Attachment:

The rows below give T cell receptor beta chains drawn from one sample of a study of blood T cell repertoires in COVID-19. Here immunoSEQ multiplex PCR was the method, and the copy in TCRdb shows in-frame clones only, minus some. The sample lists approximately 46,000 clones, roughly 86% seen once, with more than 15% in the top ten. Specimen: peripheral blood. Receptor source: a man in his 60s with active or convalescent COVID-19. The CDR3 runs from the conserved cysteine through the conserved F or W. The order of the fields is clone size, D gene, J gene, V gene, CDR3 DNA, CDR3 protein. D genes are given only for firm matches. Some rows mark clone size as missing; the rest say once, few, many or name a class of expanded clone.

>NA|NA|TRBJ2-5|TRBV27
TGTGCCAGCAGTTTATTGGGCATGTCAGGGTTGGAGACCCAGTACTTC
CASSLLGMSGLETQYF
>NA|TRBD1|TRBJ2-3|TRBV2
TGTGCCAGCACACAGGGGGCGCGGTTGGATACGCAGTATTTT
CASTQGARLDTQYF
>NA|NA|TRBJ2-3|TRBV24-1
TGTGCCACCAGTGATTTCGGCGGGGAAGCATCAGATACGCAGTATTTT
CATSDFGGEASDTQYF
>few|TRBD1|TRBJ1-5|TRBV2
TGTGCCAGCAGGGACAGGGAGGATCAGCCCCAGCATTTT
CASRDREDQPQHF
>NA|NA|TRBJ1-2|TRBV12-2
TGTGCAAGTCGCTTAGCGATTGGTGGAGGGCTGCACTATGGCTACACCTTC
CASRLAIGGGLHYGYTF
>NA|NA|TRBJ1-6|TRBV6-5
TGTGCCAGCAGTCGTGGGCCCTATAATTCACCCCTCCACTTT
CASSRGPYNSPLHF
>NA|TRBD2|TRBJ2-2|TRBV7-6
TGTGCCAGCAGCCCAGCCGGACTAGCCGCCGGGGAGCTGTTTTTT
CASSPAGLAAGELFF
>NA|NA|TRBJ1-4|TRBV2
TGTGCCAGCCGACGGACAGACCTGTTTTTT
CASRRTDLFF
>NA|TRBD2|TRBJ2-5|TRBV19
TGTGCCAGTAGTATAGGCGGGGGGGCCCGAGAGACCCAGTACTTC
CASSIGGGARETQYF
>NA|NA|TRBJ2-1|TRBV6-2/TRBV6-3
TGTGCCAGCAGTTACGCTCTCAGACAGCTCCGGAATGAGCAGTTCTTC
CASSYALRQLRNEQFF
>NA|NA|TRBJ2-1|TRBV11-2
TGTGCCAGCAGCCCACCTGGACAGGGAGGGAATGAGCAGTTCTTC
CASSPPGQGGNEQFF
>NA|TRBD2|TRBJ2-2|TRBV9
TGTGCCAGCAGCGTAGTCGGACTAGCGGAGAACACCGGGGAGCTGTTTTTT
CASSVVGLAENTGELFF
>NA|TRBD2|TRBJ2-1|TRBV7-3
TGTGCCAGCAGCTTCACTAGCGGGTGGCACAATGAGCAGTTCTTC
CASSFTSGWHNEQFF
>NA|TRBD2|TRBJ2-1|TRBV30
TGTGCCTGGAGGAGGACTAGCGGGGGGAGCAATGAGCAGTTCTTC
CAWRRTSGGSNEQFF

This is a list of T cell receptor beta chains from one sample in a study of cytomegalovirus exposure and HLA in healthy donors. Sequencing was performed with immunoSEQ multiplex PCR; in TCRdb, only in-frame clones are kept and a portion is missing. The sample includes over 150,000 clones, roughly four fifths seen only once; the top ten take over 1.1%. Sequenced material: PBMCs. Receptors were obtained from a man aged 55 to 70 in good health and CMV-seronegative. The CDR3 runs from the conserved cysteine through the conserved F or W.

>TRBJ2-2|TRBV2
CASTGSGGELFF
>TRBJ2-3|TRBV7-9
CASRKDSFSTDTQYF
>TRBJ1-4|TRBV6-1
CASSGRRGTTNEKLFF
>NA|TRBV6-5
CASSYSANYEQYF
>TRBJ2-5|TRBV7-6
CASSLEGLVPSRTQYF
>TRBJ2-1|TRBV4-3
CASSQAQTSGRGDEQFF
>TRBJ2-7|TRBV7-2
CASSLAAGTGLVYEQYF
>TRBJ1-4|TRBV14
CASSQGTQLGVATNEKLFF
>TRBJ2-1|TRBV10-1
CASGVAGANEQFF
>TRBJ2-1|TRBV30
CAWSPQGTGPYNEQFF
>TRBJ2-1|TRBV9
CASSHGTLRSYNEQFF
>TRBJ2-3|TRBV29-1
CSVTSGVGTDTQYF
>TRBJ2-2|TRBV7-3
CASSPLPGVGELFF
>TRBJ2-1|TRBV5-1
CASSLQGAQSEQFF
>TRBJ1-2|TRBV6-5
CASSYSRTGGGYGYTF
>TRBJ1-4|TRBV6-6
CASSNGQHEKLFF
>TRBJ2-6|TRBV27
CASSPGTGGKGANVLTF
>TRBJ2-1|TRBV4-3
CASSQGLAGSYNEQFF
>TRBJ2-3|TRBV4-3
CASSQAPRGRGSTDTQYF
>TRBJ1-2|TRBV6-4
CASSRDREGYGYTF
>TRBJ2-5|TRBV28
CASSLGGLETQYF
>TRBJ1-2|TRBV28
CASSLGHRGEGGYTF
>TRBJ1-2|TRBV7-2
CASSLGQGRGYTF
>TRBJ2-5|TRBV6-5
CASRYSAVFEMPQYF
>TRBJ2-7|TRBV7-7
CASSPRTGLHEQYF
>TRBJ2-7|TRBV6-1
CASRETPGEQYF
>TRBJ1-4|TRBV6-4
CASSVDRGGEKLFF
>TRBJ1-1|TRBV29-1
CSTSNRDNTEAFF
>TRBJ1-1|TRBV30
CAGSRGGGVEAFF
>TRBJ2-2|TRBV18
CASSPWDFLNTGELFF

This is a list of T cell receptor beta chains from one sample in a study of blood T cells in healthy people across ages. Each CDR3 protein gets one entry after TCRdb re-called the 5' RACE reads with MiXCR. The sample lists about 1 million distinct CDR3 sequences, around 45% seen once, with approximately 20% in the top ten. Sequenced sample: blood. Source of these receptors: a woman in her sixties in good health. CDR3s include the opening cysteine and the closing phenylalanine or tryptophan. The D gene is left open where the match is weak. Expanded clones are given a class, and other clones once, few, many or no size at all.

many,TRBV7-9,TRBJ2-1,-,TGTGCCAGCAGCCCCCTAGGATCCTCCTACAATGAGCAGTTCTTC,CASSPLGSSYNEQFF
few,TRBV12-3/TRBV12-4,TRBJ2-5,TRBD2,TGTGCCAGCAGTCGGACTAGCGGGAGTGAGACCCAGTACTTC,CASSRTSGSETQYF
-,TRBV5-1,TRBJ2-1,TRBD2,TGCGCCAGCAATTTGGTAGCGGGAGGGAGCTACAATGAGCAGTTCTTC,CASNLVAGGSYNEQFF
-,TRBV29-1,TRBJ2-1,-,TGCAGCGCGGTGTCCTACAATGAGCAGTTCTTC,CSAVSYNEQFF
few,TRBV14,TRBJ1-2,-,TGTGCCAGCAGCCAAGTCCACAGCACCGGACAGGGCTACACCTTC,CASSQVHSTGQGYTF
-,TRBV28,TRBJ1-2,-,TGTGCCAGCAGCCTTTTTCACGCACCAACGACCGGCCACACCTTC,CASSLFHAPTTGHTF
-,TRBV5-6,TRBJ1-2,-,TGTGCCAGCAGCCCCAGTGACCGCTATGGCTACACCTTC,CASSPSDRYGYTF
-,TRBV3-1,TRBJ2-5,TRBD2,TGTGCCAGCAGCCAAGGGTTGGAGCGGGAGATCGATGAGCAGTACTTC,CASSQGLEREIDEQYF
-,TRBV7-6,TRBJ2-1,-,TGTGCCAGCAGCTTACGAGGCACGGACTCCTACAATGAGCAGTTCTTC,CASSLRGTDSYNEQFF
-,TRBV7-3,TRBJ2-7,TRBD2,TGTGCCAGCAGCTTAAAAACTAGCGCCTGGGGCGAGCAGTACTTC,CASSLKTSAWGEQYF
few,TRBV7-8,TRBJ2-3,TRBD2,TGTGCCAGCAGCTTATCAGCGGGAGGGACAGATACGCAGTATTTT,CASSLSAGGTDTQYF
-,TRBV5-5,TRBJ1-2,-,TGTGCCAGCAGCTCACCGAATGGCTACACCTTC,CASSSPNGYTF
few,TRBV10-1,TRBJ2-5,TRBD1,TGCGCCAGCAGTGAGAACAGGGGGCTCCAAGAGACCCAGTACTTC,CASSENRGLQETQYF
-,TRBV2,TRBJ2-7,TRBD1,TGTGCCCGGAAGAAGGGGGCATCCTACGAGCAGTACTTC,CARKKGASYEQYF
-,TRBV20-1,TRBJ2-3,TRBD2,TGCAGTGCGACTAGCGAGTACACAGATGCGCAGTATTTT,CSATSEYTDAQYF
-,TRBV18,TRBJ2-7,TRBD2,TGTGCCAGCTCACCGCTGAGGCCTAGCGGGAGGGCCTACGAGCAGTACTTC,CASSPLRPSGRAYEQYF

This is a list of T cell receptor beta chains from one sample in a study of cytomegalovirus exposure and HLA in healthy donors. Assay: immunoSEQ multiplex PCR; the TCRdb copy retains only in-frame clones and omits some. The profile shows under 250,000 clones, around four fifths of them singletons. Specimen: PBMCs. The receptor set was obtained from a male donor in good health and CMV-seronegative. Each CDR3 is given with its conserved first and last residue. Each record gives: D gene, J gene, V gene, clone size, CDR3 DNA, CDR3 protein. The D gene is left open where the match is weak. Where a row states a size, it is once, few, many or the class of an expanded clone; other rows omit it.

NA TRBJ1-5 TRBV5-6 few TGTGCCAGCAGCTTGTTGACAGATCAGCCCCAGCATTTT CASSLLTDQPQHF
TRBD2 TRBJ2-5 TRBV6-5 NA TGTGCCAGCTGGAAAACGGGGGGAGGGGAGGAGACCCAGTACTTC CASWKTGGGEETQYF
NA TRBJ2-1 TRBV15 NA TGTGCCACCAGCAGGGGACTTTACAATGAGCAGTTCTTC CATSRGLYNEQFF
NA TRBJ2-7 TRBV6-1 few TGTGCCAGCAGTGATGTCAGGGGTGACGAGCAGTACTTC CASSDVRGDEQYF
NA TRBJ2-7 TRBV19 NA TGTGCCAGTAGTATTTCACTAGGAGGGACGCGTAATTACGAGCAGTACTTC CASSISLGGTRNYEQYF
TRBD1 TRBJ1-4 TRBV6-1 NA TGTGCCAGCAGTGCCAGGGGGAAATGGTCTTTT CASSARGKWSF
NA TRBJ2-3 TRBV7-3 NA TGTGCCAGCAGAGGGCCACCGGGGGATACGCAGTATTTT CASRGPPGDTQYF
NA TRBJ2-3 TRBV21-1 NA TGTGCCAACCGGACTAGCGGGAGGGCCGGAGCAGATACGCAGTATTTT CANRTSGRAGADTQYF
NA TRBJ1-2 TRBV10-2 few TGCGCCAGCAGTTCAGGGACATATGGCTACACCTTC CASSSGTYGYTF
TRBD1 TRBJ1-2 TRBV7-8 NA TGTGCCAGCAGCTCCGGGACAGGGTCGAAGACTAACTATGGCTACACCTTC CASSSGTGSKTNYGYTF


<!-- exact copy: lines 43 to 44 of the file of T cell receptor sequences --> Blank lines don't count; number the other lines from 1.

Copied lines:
CAWRRTSGGSNEQFF

This is a list of T cell receptor beta chains from one sample in a study of cytomegalovirus exposure and HLA in healthy donors. Sequencing was performed with immunoSEQ multiplex PCR; in TCRdb, only in-frame clones are kept and a portion is missing. The sample includes over 150,000 clones, roughly four fifths seen only once; the top ten take over 1.1%. Sequenced material: PBMCs. Receptors were obtained from a man aged 55 to 70 in good health and CMV-seronegative. The CDR3 runs from the conserved cysteine through the conserved F or W.